Le Web 3 – Day One

Leweb3Le Web 3 has been disappointing – though I’m not sure, whether this is due to an underwhelming programme or simply that general debate on 2.0 has not progressed much lately; I had a similar feeling after this year’s ETech…but that maybe because my expectations increase with each year 🙂

The underlying tone of Le Web seemed to assume that delegates knew little of 2.0 and had been just waiting to be told…the general message was that ‘Web 2.0 was a great idea’, ‘open source is cool’ and ‘user-generated content was important‘ – we sorta knew this already…

There was also a disappointing deference to speakers’ positions – a panel session including representatives of Microsoft, Orange, Nokia and Yahoo should have hauled some of the representatives over the coals. Instead, we heard lazy reiterations of each company’s position. Yes, Nokia is connecting people, Orange is converging and Microsoft is Live…

Earlier this year, The Next Web, put together a compelling, tight, one-day programme that didn’t parrot the memes of Web 2.0 but gave Kevin Kelly space to speculate on the distant future history of the web and Steven Pemberton the chance to share his vision of the future structure of the web. They also managed to maintain a European focus by getting European VCs to talk about where they were betting their money.

Despite today’s snoozely content, there were some highlights…

  • Feeling smug that I’m employed by both of the two key sponsors, Orange and TechCrunch.
  • Hans Rosling‘s session on The Real World & Why It Matters was an engaging and insightful tour of various human development trends. This is the data that’d driving 2.0 yet is often overlooked in the fetishisation of technological developments.
  • Catchin’ up with Jeanette Moskivitz at lunch. She’s now CEO of AutoQuake, a company that helps customers eBay their old cars. We last met at dinner with Marc Canter in Summer 2005.
  • Meeting the lovely Amanda Lorenzani, editor of Excite’s WebTwitcher blog.
  • Adding another O’Reillian to my collectionNikolaj Nyholm. I’m constantly amazed by Tim O’Reilly’s ability to find super-smart people who are really approachable and laid back. Marc, Rael, Nat, Jon, Lorrie, Mike – they’re some of the nicest and smartest people I know 🙂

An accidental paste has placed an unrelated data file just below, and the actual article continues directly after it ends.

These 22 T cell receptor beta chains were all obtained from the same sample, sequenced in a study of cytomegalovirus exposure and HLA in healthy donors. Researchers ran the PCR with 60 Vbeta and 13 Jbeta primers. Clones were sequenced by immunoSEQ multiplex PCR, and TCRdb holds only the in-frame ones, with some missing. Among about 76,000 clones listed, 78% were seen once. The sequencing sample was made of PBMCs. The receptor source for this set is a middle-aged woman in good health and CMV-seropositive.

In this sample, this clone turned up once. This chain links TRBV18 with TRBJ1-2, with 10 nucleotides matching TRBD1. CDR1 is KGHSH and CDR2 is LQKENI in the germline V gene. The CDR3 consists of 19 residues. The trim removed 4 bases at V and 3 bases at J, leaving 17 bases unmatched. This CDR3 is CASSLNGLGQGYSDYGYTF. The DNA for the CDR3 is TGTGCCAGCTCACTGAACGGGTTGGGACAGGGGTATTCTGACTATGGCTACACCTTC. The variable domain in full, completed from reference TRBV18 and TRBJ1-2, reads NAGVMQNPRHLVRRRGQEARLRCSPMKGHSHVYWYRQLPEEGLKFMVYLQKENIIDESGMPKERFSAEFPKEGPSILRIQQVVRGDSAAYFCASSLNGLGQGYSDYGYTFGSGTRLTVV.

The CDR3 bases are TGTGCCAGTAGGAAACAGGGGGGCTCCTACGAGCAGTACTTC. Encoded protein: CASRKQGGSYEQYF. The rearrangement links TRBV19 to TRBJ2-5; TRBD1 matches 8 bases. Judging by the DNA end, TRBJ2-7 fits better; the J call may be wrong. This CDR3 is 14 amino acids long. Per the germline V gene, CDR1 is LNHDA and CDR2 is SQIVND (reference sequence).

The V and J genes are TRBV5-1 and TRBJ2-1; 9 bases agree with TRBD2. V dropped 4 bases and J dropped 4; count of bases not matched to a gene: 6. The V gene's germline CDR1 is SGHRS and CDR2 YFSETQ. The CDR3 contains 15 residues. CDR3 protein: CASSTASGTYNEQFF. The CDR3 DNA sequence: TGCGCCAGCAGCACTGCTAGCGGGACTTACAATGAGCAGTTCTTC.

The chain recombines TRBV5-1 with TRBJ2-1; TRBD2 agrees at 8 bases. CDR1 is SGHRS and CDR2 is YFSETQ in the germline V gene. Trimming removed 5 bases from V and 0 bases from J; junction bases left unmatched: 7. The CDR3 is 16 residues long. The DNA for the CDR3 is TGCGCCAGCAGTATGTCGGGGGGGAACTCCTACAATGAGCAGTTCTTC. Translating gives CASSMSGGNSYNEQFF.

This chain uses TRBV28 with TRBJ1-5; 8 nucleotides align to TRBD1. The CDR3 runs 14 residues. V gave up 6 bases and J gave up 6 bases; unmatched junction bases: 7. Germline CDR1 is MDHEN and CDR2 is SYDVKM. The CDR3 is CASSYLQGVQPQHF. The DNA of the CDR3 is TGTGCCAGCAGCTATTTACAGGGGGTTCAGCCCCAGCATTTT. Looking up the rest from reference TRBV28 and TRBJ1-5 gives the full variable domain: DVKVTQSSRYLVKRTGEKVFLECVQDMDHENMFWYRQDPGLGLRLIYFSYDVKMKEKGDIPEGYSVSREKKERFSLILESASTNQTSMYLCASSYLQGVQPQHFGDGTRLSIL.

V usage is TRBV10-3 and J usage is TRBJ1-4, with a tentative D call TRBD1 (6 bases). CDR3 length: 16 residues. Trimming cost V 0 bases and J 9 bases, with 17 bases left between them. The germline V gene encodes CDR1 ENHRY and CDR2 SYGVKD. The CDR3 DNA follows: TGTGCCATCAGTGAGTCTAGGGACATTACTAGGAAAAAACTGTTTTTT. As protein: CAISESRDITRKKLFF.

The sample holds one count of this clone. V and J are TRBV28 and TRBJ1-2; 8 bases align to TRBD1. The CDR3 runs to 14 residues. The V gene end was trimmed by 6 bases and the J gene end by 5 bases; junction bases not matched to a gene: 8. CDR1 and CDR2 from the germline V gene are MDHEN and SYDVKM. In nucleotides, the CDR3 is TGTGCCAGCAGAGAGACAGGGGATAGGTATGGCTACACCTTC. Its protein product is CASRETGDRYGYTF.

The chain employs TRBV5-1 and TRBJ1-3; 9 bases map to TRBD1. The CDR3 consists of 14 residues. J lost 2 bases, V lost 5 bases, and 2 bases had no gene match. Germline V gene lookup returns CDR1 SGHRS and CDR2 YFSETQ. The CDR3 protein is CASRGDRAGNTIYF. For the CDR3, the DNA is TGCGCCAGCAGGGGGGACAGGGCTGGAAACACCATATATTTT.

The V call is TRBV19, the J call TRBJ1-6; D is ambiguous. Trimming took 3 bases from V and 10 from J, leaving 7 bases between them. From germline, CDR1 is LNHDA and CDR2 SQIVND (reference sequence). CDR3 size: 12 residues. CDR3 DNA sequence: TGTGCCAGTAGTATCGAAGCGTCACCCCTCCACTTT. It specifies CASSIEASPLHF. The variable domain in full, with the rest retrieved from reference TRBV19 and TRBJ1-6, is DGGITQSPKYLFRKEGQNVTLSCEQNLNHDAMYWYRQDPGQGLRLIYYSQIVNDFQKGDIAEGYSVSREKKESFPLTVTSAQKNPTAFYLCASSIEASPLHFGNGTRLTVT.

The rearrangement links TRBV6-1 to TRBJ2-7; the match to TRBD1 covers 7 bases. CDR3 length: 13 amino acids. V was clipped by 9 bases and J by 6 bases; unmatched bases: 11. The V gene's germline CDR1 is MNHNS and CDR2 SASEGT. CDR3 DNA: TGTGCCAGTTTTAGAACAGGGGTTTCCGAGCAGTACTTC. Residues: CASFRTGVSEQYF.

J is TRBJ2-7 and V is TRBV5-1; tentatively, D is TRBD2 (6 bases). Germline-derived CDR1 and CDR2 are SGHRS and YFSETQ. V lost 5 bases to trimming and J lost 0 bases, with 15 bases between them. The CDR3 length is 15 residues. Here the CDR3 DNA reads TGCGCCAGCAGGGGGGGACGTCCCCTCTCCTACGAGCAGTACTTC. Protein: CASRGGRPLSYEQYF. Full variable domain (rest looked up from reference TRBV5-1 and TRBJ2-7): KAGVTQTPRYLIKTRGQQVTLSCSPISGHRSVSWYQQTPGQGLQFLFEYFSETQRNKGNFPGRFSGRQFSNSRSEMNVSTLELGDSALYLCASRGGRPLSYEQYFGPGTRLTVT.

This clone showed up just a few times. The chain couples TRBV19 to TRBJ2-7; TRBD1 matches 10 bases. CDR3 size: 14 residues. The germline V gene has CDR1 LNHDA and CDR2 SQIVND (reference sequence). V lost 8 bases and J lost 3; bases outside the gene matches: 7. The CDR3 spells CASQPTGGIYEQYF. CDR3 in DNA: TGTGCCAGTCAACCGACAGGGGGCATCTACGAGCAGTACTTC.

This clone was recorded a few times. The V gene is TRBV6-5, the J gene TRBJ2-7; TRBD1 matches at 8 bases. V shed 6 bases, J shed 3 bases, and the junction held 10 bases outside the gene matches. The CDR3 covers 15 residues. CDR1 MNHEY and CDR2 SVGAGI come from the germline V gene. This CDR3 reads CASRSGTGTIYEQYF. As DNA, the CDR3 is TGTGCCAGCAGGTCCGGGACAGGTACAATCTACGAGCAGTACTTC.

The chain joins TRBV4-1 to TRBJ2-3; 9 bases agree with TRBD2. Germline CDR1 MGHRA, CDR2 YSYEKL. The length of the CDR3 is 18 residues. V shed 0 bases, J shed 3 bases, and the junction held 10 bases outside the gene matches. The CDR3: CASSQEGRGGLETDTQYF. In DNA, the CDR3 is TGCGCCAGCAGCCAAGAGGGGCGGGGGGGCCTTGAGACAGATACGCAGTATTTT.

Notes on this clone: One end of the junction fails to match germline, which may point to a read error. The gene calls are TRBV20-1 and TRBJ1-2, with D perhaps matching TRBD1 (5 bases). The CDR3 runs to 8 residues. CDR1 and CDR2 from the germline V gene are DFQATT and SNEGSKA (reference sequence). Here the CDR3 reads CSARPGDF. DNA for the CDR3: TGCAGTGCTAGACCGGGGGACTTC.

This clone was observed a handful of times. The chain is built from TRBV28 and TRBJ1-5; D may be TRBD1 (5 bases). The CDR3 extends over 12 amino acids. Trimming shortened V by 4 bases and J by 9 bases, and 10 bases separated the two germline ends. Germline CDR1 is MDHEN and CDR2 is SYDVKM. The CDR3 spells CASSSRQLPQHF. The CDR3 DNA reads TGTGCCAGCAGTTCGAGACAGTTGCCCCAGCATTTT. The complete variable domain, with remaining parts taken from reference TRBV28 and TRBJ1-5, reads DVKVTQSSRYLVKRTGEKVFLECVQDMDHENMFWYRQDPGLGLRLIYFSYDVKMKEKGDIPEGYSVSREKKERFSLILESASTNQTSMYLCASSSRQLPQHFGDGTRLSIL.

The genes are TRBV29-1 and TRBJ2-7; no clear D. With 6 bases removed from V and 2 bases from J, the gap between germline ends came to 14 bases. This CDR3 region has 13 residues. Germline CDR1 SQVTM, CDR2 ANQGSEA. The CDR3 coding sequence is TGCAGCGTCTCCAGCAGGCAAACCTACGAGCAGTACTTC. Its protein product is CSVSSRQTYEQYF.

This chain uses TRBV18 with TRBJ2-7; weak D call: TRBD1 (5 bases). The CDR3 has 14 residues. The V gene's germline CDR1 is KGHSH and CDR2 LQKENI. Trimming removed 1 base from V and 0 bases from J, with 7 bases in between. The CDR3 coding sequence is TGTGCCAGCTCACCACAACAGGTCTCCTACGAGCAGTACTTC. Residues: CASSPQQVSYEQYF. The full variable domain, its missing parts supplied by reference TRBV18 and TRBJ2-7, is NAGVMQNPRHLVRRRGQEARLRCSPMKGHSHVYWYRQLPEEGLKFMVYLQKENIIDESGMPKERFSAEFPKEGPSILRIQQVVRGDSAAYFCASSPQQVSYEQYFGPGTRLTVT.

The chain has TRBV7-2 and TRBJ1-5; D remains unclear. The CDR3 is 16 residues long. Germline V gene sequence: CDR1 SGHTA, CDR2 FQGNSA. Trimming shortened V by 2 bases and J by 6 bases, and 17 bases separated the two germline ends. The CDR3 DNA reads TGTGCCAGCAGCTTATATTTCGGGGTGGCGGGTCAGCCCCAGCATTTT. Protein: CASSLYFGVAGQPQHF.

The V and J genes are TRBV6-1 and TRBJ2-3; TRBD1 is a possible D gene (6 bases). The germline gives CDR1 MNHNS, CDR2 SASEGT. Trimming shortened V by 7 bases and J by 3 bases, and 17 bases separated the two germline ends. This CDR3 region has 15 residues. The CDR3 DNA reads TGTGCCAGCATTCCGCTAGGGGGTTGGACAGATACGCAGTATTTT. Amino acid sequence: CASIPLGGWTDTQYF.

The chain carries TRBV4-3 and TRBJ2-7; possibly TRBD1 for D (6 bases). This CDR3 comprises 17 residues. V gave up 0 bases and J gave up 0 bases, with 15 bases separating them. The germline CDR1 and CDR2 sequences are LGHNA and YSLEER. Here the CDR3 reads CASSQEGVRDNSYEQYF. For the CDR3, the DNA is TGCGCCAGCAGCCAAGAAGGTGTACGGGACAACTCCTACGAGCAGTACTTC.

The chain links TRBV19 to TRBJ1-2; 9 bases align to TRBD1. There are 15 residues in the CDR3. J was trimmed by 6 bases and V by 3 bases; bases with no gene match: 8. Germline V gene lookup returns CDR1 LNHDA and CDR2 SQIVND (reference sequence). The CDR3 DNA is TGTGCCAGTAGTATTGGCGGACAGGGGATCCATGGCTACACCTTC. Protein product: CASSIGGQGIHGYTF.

• Picking up a free La Fonera wifi router from FON.
  • Loïc’s surprise announcement that Shimon Peres had called that very morning to request a speaking slot on Tuesday…now I really regret not packing my Kaffiyeh.
  • Hearing about Sam’s ideas for Startup! and discussing our plans for a TCUK event in Leeds.
  • Seeing Lee Bryant passionately shoot down the naive characterisation of Enterprise 2.0 as ‘distributed capitalism’. Also discovering that Lee’s a fellow Northerner from Harrogate, used to work for the heroic Haris Silajdžić and is an advisor to the board of the Muslim Heritage project! I now like Lee a lot 🙂
  • Bumping into FTRD’s Benoit Lelong on the Métro at Corentin Celton. I assisted Benoit on FT’s Usage Trends Observatory in 2005.

Sadly, the sessions, keynoters and panel sessions were kinda forgettable; doubly ironic as turnout was over a thousand delegates and the list of speakers was, on paper, pretty stellar. The conference was however a great networking event; I wonder if workshops, how-tos and smaller more intimate sessions could have worked better for the delegates, giving more space to meet each other in more managable sessions.

David Sifry at Le Web 3

However, without a guiding theme or framework, like ETech’s Remix, Magic and Attention or The Next Web’s infectious futurism, Le Web currently lacks a voice that’s unique.

UPDATE – Sadly, Sam’s quite reasonable and balanced impressions of Le Web, have led to an unfortunately public exchange with Loïc and resulted in unpleasant consequences.


  1. Yup, and then the organiser pops up and calls Sam Sethi an arsehole on the Techcrunch blog. Just about sums up this roadcrash of an event. That said, the networking was _excellent_


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